Tom Whitehead’s boyhood in small-town Kansas was devoted to photography and darkrooms, ham radio and Heathkits, rocketry and chemistry. As an undergraduate at MIT in the late 1950s, he spent ten months working on experimental electronics designs at Bell Labs. His bachelor’s and master’s degrees were in electrical engineering, but his interests were turning to economics, systems- and decision-analysis, and defense policy. These led to several years at RAND and in the U.S. Army working on an array of projects ranging from spacecraft design to biological detection systems, and to a Ph.D. from MIT’s Sloan School in 1967.

The following year, he was asked to direct budget policy issues for the Hubert Humphrey presidential campaign. The approach came as a surprise and reminded Tom that he had always regarded himself as a Republican: he politely declined and offered his services to the Richard Nixon campaign instead. During the Nixon transition in late 1968, he worked on defense and budget planning with an elite team that included Alan Greenspan, John Deutsch, and James Woolsey. During his first year in the Nixon White House, he became increasingly concerned that federal communications policies were suppressing technological innovation, and conceived the idea of a White House office to break the logjam of agency and commercial protectionism. He sold the notion, but floundered on the task of finding the right person to head the office. Reluctantly, and over the objections of colleagues and mentors who saw his future as a defense strategist, he agreed to take on the assignment himself.

One indication of the force of Tom’s intellect and character is the extraordinary quality of the men he attracted to the new Office of Telecommunications Policy. A young law professor from the University of Virginia with an interest in regulatory policy, Antonin Scalia, signed up as general counsel. A young journalist and Hill staffer, Brian Lamb, came on as director of media and congressional relations. They are with us this evening.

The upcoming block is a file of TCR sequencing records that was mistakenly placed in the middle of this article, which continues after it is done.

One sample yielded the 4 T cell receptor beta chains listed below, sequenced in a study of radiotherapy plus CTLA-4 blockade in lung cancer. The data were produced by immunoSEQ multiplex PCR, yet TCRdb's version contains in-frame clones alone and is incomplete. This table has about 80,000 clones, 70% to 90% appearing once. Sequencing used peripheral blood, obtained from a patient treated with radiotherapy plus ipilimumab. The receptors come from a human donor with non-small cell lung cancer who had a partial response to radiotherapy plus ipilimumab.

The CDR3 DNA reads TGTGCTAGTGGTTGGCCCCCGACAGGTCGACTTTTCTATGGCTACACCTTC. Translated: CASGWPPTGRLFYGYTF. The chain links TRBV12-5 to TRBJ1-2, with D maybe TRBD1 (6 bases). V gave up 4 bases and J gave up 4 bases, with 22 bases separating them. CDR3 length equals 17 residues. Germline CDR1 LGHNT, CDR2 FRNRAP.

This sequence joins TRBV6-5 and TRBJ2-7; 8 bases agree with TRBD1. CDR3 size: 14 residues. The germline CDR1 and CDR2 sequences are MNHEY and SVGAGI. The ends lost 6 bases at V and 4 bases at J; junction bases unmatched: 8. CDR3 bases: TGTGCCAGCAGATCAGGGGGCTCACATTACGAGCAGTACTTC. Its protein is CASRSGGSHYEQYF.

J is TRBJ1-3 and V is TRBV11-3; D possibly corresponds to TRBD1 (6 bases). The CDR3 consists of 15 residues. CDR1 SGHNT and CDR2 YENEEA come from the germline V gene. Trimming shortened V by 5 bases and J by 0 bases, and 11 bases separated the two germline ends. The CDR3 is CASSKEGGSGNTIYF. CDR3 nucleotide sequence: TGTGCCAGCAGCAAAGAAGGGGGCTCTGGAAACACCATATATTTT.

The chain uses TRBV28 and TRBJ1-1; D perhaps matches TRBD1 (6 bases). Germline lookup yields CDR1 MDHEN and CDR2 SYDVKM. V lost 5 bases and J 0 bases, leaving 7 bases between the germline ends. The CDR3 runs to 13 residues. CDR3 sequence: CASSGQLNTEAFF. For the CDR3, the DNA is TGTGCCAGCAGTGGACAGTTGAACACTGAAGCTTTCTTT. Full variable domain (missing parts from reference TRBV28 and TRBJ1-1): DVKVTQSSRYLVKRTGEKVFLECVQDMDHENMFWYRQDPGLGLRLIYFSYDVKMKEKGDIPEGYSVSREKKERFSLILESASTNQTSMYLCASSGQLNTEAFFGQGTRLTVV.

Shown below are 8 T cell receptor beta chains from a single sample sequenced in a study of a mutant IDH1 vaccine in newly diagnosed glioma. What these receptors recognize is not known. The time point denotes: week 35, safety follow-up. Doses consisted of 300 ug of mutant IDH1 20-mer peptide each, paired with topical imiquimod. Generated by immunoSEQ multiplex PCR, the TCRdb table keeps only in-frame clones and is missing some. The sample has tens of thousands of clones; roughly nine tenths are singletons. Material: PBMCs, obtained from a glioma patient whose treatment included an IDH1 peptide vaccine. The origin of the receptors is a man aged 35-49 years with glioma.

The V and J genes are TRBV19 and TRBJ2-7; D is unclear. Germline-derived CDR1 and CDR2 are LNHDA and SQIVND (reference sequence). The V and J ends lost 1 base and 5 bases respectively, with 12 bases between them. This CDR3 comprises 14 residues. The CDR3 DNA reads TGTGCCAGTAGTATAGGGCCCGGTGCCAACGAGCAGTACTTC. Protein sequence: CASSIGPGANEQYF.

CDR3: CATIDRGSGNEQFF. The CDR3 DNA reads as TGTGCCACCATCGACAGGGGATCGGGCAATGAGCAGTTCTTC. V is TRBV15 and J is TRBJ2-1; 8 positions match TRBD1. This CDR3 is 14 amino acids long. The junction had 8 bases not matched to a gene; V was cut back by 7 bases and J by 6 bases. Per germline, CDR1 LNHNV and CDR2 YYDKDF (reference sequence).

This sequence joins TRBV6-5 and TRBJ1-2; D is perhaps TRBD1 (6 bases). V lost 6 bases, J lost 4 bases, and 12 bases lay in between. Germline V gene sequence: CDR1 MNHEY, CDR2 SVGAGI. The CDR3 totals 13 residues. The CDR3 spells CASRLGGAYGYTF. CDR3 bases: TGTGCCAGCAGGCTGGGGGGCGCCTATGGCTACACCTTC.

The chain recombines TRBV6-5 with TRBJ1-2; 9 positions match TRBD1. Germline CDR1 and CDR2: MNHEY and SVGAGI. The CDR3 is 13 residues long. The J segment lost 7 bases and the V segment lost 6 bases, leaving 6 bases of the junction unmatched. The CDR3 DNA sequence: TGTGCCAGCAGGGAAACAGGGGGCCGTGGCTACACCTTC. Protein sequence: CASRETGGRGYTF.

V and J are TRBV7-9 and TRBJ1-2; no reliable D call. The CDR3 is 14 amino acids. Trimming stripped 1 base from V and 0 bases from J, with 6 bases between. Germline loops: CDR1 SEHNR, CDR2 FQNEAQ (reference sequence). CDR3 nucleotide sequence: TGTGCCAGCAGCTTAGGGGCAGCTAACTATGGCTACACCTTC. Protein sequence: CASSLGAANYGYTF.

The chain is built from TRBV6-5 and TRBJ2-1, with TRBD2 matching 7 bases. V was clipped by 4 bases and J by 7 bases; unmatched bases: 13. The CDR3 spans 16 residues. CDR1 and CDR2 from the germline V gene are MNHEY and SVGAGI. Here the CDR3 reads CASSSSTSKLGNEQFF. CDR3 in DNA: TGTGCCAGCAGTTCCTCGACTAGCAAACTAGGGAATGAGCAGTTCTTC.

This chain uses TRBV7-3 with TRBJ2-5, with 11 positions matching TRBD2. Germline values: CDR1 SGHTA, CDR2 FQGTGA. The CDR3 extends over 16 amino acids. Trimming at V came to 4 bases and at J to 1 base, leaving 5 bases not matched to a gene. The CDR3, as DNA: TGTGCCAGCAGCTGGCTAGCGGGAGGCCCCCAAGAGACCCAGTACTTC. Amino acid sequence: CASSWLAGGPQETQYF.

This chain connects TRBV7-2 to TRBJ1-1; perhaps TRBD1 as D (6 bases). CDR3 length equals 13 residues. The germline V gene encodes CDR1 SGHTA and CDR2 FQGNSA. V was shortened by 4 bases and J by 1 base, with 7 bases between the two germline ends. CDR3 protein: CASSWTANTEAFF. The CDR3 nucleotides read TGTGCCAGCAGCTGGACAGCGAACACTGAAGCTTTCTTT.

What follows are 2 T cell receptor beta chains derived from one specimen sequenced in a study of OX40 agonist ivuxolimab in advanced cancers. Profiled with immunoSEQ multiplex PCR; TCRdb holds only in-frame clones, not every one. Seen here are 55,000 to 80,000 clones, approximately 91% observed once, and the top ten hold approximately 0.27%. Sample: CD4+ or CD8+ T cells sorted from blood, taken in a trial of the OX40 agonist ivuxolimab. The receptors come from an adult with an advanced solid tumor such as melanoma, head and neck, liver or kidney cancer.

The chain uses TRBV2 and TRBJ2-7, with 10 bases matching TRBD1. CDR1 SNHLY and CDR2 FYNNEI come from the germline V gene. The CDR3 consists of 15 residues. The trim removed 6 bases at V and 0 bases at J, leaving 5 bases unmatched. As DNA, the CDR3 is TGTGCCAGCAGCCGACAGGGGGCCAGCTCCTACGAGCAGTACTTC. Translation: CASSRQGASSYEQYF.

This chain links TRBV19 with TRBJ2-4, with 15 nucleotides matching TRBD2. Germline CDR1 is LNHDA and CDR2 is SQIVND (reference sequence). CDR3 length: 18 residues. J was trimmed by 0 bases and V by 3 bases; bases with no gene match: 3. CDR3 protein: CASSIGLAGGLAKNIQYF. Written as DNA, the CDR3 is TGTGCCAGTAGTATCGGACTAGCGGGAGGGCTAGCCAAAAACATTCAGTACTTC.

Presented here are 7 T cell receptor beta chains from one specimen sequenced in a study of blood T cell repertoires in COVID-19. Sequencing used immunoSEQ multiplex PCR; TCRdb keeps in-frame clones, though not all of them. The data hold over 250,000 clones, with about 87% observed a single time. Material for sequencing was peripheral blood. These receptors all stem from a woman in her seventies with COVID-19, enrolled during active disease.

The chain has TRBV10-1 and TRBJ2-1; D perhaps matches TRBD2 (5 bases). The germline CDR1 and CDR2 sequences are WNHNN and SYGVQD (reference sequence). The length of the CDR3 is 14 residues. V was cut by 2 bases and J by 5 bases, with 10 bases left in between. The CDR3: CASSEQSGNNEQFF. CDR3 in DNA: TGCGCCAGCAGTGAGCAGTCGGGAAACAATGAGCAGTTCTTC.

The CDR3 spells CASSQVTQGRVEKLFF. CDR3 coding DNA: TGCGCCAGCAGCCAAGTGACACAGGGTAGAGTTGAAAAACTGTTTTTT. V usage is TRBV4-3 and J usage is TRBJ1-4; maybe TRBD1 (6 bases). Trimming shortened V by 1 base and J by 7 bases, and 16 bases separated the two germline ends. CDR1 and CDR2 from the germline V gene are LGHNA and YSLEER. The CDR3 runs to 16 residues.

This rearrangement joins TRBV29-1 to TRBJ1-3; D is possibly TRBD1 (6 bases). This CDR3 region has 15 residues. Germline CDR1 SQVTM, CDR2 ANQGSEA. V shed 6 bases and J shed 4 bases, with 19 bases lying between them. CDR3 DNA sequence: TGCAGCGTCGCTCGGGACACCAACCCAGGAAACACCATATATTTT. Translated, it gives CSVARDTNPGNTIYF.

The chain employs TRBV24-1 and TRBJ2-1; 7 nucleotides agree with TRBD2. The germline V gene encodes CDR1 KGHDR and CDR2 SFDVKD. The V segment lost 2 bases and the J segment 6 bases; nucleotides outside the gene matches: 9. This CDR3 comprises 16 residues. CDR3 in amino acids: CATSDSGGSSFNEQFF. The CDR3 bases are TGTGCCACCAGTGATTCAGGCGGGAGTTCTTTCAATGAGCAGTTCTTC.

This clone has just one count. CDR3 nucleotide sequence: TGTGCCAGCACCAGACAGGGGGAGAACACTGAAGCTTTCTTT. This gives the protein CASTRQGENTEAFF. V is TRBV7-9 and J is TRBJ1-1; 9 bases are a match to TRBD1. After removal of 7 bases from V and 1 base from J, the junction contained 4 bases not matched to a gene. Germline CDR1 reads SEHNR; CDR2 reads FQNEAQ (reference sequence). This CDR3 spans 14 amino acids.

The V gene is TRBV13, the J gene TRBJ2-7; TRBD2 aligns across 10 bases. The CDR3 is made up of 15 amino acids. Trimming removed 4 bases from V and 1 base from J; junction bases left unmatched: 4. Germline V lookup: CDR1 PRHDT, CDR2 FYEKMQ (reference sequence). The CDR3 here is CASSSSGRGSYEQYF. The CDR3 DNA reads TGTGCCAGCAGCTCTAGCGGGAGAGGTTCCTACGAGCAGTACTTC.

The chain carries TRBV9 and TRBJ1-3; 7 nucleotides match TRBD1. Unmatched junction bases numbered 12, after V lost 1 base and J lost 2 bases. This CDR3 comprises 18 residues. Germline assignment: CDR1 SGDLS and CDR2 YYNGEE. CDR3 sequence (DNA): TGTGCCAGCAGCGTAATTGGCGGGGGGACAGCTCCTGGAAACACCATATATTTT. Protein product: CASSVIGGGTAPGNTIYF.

Three other preeminent OTP veterans will begin our panel presentations:

  • Henry Goldberg, who succeeded Justice Scalia as OTP general counsel, is one of the deans of American communications law, and seems to have been present as advocate or consigliore at every positive development in communications policy during the past 45 years.
  • Dale Hatfield, who could actually talk transponders and switches and spectrum with the boss, went on to a distinguished career in academics and government; he was acting director of OTP’s successor office in the Commerce Department and chief of engineering and technology at the FCC, and during his consulting days was involved in Tom’s later business ventures.
  • Bruce Owen, OTP’s chief economist and ardent economic conscience, was a key architect of the Bell System break-up and telecommunications deregulation; following a highly successful career as an economic consultant, he returned to his alma mater of Stanford where he is now Doyle Centennial Professor of Public Policy and a senior fellow at the Stanford Institute for Economic Policy Research.
  • Next we will hear from global entrepreneur Steven Koltai, Tom’s partner and co-revolutionary at SES-Astra, a man whose career has spanned venture capital, management consulting, the entertainment industry, and government service and shows no signs of slowing down.
  • The concluding presentation will be by Thomas Hazlett, professor of law and economics at George Mason University and one of America’s most penetrating and prolific scholars of telecommunications policy. Professor Hazlett was Tom’s colleague and friend during the latter years when Tom was a distinguished visiting professor at George Mason and an active participant in Professor Hazlett’s Information Economy Project.

Further information about our speakers is in the programs. They will speak in turn, beginning with Henry Goldberg. . .

[1]—which will include the five presentations at the panel these remarks introduce, and a video of the panel presentations and discussion.